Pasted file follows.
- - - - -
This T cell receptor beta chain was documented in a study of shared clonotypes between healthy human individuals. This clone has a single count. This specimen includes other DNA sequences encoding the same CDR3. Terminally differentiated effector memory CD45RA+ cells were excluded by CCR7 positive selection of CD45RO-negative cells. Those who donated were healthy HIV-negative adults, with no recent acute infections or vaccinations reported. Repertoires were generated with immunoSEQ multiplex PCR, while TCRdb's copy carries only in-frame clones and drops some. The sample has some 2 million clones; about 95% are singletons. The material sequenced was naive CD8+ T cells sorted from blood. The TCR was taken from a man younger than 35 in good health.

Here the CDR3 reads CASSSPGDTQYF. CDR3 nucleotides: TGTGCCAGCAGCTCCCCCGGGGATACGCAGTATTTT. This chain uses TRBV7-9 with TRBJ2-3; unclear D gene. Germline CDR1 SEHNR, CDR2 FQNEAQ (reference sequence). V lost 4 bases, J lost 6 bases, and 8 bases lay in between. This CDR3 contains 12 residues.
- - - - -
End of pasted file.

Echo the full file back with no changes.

This T cell receptor beta chain was documented in a study of shared clonotypes between healthy human individuals. This clone has a single count. This specimen includes other DNA sequences encoding the same CDR3. Terminally differentiated effector memory CD45RA+ cells were excluded by CCR7 positive selection of CD45RO-negative cells. Those who donated were healthy HIV-negative adults, with no recent acute infections or vaccinations reported. Repertoires were generated with immunoSEQ multiplex PCR, while TCRdb's copy carries only in-frame clones and drops some. The sample has some 2 million clones; about 95% are singletons. The material sequenced was naive CD8+ T cells sorted from blood. The TCR was taken from a man younger than 35 in good health.

Here the CDR3 reads CASSSPGDTQYF. CDR3 nucleotides: TGTGCCAGCAGCTCCCCCGGGGATACGCAGTATTTT. This chain uses TRBV7-9 with TRBJ2-3; unclear D gene. Germline CDR1 SEHNR, CDR2 FQNEAQ (reference sequence). V lost 4 bases, J lost 6 bases, and 8 bases lay in between. This CDR3 contains 12 residues.